- Invest enough time to hire effectively, or to streamline your hiring process, take advantage of the services of an industry-specific staffing firm. At PrintLink, staffing managers know the industry and what it takes to identify and meet your hiring objectives. You only receive resumes from qualified professionals that fit your job requirements, saving you valuable time.
Evaluating potential employees means assessing their ability to perform their job, including whether they possess the necessary technical or "hard" skills, appropriate certifications, and work experience. But don't forget about the so-called "soft" skills - skills that are not so obvious from a candidate's resume.
Soft skills are defined as interpersonal skills (remember the phrase from your report-card days: "Works and plays well with others"?) In practice, these skills often translate into things like courtesy, teamwork, effective communication, and conflict resolution. They can also include learning ability, adaptability, work ethic, self-confidence, or capacity to handle pressure. Additionally, they can include any number of task-specific abilities.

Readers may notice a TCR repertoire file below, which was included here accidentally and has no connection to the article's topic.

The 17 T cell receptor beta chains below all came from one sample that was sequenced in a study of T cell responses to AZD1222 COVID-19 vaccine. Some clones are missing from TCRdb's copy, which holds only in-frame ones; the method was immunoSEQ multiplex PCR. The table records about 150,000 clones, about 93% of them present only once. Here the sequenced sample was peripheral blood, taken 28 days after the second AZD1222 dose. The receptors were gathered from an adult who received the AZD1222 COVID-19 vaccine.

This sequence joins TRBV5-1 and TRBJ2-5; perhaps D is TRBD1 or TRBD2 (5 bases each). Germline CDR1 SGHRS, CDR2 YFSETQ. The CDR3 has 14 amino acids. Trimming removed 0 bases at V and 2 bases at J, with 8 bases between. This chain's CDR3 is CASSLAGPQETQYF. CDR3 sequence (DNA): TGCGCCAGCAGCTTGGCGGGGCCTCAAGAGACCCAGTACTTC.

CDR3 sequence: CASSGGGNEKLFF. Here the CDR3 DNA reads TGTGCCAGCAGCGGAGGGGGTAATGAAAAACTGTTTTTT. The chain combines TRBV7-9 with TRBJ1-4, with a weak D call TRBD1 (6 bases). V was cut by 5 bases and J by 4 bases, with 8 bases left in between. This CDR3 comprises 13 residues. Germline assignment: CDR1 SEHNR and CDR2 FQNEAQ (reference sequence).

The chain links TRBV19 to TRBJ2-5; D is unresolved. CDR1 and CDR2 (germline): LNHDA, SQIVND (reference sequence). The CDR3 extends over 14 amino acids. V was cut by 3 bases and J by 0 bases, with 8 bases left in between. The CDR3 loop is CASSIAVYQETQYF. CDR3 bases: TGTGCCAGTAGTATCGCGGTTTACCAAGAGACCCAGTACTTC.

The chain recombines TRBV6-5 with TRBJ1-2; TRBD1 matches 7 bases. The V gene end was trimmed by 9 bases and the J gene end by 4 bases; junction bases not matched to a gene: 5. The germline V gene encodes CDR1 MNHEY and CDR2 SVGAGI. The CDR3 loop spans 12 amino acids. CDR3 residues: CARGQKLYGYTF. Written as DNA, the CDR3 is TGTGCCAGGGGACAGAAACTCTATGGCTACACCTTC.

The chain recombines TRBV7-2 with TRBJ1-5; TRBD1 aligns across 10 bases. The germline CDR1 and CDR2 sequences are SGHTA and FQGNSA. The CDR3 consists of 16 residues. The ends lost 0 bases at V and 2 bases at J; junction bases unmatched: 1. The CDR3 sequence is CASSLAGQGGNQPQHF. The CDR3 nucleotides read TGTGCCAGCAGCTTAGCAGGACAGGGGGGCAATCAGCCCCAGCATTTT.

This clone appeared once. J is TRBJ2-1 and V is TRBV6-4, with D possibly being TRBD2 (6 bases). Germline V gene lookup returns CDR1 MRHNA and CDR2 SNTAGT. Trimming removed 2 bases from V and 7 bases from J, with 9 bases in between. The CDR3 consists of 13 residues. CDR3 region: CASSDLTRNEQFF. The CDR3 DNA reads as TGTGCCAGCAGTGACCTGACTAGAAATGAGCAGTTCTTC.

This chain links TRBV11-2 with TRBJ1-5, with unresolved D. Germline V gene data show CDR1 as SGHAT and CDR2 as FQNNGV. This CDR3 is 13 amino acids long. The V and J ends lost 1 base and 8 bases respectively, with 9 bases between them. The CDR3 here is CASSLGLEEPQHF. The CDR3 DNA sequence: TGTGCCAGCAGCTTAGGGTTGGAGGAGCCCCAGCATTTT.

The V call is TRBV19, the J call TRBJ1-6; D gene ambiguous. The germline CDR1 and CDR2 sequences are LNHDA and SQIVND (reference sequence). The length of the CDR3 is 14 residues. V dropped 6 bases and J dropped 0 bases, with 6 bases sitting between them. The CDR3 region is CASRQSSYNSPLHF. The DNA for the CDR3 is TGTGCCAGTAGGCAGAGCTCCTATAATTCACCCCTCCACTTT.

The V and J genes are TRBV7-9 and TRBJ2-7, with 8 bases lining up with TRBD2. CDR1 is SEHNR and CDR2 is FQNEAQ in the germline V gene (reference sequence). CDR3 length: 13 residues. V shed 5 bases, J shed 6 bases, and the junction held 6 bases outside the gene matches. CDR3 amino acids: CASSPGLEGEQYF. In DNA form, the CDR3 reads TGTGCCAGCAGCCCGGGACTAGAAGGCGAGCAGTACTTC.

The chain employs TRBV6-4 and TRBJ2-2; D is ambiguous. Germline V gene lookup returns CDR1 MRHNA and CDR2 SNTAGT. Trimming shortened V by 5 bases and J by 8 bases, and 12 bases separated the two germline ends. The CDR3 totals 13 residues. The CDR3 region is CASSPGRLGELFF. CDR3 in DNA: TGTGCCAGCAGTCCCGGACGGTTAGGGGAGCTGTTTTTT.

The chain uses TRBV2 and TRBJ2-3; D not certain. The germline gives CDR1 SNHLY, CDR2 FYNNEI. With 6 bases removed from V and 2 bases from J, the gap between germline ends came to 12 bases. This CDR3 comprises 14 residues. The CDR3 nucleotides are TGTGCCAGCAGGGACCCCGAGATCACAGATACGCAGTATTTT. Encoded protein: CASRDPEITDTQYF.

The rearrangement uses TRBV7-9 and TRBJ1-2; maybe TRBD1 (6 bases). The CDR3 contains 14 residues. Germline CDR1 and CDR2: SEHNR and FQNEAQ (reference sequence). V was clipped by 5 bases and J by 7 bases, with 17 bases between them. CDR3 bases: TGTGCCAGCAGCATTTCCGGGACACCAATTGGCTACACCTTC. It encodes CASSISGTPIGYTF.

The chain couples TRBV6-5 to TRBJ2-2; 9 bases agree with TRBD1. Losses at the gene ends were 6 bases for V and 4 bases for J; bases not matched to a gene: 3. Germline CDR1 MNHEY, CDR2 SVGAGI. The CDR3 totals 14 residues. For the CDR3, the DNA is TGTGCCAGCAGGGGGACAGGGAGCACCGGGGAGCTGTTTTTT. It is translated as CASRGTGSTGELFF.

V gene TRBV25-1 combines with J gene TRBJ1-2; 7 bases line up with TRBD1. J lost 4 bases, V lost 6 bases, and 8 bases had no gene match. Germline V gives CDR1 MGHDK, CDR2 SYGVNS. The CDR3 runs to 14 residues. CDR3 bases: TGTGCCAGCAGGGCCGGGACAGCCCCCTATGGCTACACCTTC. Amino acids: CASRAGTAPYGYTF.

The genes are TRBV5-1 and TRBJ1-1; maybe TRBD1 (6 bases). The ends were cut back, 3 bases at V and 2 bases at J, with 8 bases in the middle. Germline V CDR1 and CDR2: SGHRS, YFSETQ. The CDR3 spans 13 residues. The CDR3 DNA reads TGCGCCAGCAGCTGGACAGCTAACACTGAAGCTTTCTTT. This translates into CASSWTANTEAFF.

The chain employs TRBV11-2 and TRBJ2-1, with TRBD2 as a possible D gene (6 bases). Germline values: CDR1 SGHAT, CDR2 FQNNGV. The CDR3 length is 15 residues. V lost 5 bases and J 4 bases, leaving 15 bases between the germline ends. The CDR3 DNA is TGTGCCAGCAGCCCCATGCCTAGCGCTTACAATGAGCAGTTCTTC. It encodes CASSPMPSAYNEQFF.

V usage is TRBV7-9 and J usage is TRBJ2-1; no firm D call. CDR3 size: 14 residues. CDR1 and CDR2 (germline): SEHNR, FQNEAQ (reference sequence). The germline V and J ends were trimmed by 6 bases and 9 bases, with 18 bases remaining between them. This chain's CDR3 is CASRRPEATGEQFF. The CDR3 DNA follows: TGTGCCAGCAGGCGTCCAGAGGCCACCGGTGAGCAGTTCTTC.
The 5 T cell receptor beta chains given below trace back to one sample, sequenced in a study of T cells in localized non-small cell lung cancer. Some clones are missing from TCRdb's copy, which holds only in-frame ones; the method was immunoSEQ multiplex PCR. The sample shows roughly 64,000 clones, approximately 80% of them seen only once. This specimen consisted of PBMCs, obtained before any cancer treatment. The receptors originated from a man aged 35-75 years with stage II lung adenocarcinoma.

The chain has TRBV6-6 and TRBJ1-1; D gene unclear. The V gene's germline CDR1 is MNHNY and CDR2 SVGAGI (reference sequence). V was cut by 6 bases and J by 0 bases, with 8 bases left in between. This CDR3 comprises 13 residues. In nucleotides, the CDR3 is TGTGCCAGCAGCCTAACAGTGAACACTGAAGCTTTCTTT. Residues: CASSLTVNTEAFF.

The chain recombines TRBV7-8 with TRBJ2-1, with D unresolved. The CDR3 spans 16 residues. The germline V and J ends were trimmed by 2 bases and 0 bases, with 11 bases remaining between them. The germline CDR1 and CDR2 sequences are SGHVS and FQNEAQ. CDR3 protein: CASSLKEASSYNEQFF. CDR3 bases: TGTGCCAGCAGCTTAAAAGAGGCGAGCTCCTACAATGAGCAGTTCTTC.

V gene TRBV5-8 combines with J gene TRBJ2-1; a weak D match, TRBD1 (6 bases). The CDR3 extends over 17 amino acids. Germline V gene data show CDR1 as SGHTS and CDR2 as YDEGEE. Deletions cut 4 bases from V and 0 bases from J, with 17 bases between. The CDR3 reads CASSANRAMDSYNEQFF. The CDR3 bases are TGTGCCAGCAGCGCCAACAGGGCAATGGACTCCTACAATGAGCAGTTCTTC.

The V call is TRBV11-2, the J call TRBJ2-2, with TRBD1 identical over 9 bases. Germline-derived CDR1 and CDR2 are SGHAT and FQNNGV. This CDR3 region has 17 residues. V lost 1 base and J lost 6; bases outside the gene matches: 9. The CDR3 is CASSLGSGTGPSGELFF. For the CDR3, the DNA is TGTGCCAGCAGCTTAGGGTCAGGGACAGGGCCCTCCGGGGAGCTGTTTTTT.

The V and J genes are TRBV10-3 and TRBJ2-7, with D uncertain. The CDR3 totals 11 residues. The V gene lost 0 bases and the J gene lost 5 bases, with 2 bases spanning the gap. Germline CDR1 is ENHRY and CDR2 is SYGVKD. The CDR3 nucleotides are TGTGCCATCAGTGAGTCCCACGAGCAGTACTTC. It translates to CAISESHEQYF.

Research has proven the value of soft skills. For example, after American Express provided some of its financial advisory staff with soft skills training, the portion of the staff who received the training saw an immediate increase in sales - 12 per cent more than the control group. Among the most beneficial soft skills that excellent employees can contribute to your business are energy, initiative, and the drive to search for solutions and strategies to help the company grow ever more profitable. And at their highest level this encompasses leadership ability to encourage other staff, gain their confidence and cooperation, spark their creativity, and inspire them to contribute more to the business.